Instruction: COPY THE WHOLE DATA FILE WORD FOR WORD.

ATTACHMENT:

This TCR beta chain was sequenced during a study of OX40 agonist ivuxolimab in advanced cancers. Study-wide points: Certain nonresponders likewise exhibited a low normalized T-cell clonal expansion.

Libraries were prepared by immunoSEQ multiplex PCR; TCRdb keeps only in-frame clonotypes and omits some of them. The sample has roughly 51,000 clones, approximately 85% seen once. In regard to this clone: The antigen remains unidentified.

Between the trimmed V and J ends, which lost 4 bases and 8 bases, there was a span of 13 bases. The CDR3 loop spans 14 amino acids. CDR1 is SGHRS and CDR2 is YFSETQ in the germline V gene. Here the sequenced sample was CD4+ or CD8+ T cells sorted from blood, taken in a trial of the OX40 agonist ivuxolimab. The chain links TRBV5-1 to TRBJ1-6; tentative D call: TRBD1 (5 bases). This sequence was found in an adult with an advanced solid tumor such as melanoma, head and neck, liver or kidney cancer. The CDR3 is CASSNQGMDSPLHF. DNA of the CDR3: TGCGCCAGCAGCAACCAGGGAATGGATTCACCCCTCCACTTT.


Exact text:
This TCR beta chain was sequenced during a study of OX40 agonist ivuxolimab in advanced cancers. Study-wide points: Certain nonresponders likewise exhibited a low normalized T-cell clonal expansion.

Libraries were prepared by immunoSEQ multiplex PCR; TCRdb keeps only in-frame clonotypes and omits some of them. The sample has roughly 51,000 clones, approximately 85% seen once. In regard to this clone: The antigen remains unidentified.

Between the trimmed V and J ends, which lost 4 bases and 8 bases, there was a span of 13 bases. The CDR3 loop spans 14 amino acids. CDR1 is SGHRS and CDR2 is YFSETQ in the germline V gene. Here the sequenced sample was CD4+ or CD8+ T cells sorted from blood, taken in a trial of the OX40 agonist ivuxolimab. The chain links TRBV5-1 to TRBJ1-6; tentative D call: TRBD1 (5 bases). This sequence was found in an adult with an advanced solid tumor such as melanoma, head and neck, liver or kidney cancer. The CDR3 is CASSNQGMDSPLHF. DNA of the CDR3: TGCGCCAGCAGCAACCAGGGAATGGATTCACCCCTCCACTTT.